The Kodak Gift Case
Eastman Kodak Company
|Name:||Kodak Gift Case with f/8 Anastigmat Vest Pocket Kodak camera|
|Manufacturer:||Eastman Kodak Company|
|Country of Origin:||USA|
|Construction:||The Gift Case itself is of wood with a deep blue covering and lined with blue silk. It contains a brown leather camera case to hold the Vest Pocket Kodak camera; the case is lined with matching brown satin. There is a pocket built into the box to house the instruction booklet. The camera itself is a non-autographic Vest Pocket Kodak pattern.|
|Model / Variant:||Non-autographic VPK with f/8 Anastigmat lens|
|Plate / Film Size:||127 rollfilm|
|Shutter:||Ball Bearing No 0|
|Dimensions of case (w x h x l):||8.7 x 14 x 5.5 cm (closed)|
|Date of this Example:||c1914|
|Serial Number:||Serial 12337-S|
The Kodak Gift Case was introduced in October 1913 (the date on the inside of the instruction booklet) in time for the Christmas season, and the variant of the Vest Pocket Kodak camera equiped with the f/8 Anastigmat lens was initially introduced for sale as part of this outfit. The Kodak Gift Case is only featured in the 1914 EKC catalogue and was discontinued at the end of that same year. According to McKeown, only 5000 Gift Cases were produced. The VPK with the f/8 Anastigmat lens was sold separately from sometime in 1914. in the 1914 catalogue the Gift Case is listed at a price of $15, while the f/8 version of the camera alone is listed at a retail price of $12. By contrast the basic version of the VPK with the meniscus lens is listed at $6.
The image below shows a typical advert for the Kodak Gift Case, this one taken from a Saturday Evening Post published in 1913.
The Gift Case container is made of wood with a deep blue covering, and has a blue silk lining. The Kodak name is picked out in gold lettering below the push button that operates the closure for the hinged flap lid.
It is quite difficult to reproduce the set up depitcted in the advert as the strong lether of the case pushed it forward. It shows that there is a degree of artistic license in the production of the line drawiong used for the advertisement!
The container has a pocket built within it to house the instruction booklet, and is sized to comfortably fit the luxurious brown leather and satin lined camera case.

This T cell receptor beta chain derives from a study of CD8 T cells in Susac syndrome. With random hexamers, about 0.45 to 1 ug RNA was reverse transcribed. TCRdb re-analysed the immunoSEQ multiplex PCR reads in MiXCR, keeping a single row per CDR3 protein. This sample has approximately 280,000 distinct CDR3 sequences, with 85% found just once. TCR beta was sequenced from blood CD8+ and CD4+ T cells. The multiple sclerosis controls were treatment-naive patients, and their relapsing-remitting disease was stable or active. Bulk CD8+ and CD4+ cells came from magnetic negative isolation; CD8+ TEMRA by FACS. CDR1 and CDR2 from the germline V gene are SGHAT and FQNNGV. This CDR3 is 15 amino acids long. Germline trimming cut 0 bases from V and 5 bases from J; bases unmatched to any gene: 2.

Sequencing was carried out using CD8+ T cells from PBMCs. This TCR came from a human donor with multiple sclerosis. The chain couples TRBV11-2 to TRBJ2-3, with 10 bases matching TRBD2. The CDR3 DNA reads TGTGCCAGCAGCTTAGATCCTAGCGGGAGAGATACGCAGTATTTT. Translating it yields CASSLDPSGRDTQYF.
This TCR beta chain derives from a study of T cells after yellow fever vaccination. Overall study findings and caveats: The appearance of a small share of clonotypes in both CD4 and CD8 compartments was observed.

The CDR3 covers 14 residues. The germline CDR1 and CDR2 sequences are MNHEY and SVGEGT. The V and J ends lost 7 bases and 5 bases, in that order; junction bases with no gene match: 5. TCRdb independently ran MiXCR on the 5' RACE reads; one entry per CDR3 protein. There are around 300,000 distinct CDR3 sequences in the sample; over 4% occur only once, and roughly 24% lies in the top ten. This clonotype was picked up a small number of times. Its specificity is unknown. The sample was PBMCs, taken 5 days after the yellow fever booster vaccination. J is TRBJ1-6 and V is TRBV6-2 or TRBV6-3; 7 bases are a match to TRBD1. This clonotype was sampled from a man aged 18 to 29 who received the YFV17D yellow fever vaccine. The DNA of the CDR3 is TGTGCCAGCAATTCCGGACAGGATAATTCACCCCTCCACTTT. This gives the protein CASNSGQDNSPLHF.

The Vest Pocket Kodak camera included with the outfit is finished in black enamel and carries a latest patent date of May 6, 1913. The black enamel finish example is in very good condition and shows few signs of wear. However the original black chamfered bellows are worn and no longer lightproof.
The serial number sequence for the VPK equipped with the f/8 lens started at 10001-S. The serial number of this camera is 12337-S.
Note that there is a dot just to the left of the "f.8" marking to signify the f stop. Later cameras fitted with this lens do not have this dot. Jay Kay differentiates between these two patterns in his book , categorising them as S-03 and S-03a respectively, so the camera included with the Gift Case outfit with its early serial number is of the S-03 pattern.
The other example of this VPK variant that I have in my collection is serial number 26081-S (refer to the page for the Vest Pocket Kodak Camera (Non Autographic)), and is of the S-03a pattern (no dot).
The instruction booklet included with the Kodak Gift Case is also unusual as the front cover has blue text rather than the usual black, with a gold outline frame, thus matching the bold colours used for the Gift Case itself.
The remainder of the instruction booklet appears to be the same as that used for other Vest Pocket Kodaks from this era.
The Kodak Gift Case is very hard to find; in over 20 years of collecting I have not seen another come up for sale. I was lucky enough to purchase this outfit in the UK from a collector who had bought it in 2012 from a camera collector based in New York who had owned it since the 1950's. He in turn had bought it from an estate sale in New York and was told at the time that the original owner had worked for Eastman Kodak at launch in 1913, although there is no documentary evidence for this.